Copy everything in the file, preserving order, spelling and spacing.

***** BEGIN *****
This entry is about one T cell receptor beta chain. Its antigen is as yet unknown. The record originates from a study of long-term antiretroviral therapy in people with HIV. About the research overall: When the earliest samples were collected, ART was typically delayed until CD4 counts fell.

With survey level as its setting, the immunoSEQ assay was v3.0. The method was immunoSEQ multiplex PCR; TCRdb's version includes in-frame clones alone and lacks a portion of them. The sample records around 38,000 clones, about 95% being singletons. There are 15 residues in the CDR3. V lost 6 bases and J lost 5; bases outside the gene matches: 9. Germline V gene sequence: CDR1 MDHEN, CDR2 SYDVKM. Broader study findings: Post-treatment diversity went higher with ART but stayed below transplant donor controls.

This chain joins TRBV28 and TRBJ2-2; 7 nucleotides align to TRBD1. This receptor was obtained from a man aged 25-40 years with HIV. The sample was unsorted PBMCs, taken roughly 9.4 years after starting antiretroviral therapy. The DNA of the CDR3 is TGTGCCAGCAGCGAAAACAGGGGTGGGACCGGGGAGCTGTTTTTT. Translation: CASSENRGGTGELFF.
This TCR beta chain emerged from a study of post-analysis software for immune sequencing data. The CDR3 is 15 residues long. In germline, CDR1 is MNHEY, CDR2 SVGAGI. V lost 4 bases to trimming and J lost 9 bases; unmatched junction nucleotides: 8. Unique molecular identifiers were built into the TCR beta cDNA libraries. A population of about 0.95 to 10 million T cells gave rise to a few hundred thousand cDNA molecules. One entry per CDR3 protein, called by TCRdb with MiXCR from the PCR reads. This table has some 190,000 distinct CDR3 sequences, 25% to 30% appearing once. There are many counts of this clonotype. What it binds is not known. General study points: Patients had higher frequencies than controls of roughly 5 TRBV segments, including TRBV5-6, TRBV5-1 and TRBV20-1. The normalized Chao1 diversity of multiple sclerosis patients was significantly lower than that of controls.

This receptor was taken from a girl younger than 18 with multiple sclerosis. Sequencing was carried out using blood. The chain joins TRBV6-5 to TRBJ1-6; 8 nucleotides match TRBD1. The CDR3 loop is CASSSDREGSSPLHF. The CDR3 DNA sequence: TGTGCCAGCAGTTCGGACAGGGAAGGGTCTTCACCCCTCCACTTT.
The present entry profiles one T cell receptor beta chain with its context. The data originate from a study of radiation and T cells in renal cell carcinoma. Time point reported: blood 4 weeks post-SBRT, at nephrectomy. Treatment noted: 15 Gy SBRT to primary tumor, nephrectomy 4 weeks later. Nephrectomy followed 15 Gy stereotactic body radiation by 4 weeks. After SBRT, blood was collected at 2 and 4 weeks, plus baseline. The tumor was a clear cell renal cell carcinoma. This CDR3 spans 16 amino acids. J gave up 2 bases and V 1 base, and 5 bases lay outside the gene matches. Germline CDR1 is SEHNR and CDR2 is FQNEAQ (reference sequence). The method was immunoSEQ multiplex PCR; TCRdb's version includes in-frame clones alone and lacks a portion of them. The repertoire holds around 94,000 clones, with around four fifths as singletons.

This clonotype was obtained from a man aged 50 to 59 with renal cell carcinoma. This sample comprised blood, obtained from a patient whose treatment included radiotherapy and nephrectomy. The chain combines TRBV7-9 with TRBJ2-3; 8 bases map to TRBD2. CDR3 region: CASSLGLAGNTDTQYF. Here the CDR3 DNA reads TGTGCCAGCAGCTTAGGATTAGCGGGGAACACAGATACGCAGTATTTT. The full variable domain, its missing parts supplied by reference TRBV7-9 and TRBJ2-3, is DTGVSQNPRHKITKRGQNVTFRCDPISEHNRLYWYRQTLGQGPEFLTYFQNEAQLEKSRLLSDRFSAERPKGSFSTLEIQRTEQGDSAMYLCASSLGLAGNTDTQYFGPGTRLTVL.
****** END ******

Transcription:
This entry is about one T cell receptor beta chain. Its antigen is as yet unknown. The record originates from a study of long-term antiretroviral therapy in people with HIV. About the research overall: When the earliest samples were collected, ART was typically delayed until CD4 counts fell.

With survey level as its setting, the immunoSEQ assay was v3.0. The method was immunoSEQ multiplex PCR; TCRdb's version includes in-frame clones alone and lacks a portion of them. The sample records around 38,000 clones, about 95% being singletons. There are 15 residues in the CDR3. V lost 6 bases and J lost 5; bases outside the gene matches: 9. Germline V gene sequence: CDR1 MDHEN, CDR2 SYDVKM. Broader study findings: Post-treatment diversity went higher with ART but stayed below transplant donor controls.

This chain joins TRBV28 and TRBJ2-2; 7 nucleotides align to TRBD1. This receptor was obtained from a man aged 25-40 years with HIV. The sample was unsorted PBMCs, taken roughly 9.4 years after starting antiretroviral therapy. The DNA of the CDR3 is TGTGCCAGCAGCGAAAACAGGGGTGGGACCGGGGAGCTGTTTTTT. Translation: CASSENRGGTGELFF.
This TCR beta chain emerged from a study of post-analysis software for immune sequencing data. The CDR3 is 15 residues long. In germline, CDR1 is MNHEY, CDR2 SVGAGI. V lost 4 bases to trimming and J lost 9 bases; unmatched junction nucleotides: 8. Unique molecular identifiers were built into the TCR beta cDNA libraries. A population of about 0.95 to 10 million T cells gave rise to a few hundred thousand cDNA molecules. One entry per CDR3 protein, called by TCRdb with MiXCR from the PCR reads. This table has some 190,000 distinct CDR3 sequences, 25% to 30% appearing once. There are many counts of this clonotype. What it binds is not known. General study points: Patients had higher frequencies than controls of roughly 5 TRBV segments, including TRBV5-6, TRBV5-1 and TRBV20-1. The normalized Chao1 diversity of multiple sclerosis patients was significantly lower than that of controls.

This receptor was taken from a girl younger than 18 with multiple sclerosis. Sequencing was carried out using blood. The chain joins TRBV6-5 to TRBJ1-6; 8 nucleotides match TRBD1. The CDR3 loop is CASSSDREGSSPLHF. The CDR3 DNA sequence: TGTGCCAGCAGTTCGGACAGGGAAGGGTCTTCACCCCTCCACTTT.
The present entry profiles one T cell receptor beta chain with its context. The data originate from a study of radiation and T cells in renal cell carcinoma. Time point reported: blood 4 weeks post-SBRT, at nephrectomy. Treatment noted: 15 Gy SBRT to primary tumor, nephrectomy 4 weeks later. Nephrectomy followed 15 Gy stereotactic body radiation by 4 weeks. After SBRT, blood was collected at 2 and 4 weeks, plus baseline. The tumor was a clear cell renal cell carcinoma. This CDR3 spans 16 amino acids. J gave up 2 bases and V 1 base, and 5 bases lay outside the gene matches. Germline CDR1 is SEHNR and CDR2 is FQNEAQ (reference sequence). The method was immunoSEQ multiplex PCR; TCRdb's version includes in-frame clones alone and lacks a portion of them. The repertoire holds around 94,000 clones, with around four fifths as singletons.

This clonotype was obtained from a man aged 50 to 59 with renal cell carcinoma. This sample comprised blood, obtained from a patient whose treatment included radiotherapy and nephrectomy. The chain combines TRBV7-9 with TRBJ2-3; 8 bases map to TRBD2. CDR3 region: CASSLGLAGNTDTQYF. Here the CDR3 DNA reads TGTGCCAGCAGCTTAGGATTAGCGGGGAACACAGATACGCAGTATTTT. The full variable domain, its missing parts supplied by reference TRBV7-9 and TRBJ2-3, is DTGVSQNPRHKITKRGQNVTFRCDPISEHNRLYWYRQTLGQGPEFLTYFQNEAQLEKSRLLSDRFSAERPKGSFSTLEIQRTEQGDSAMYLCASSLGLAGNTDTQYFGPGTRLTVL.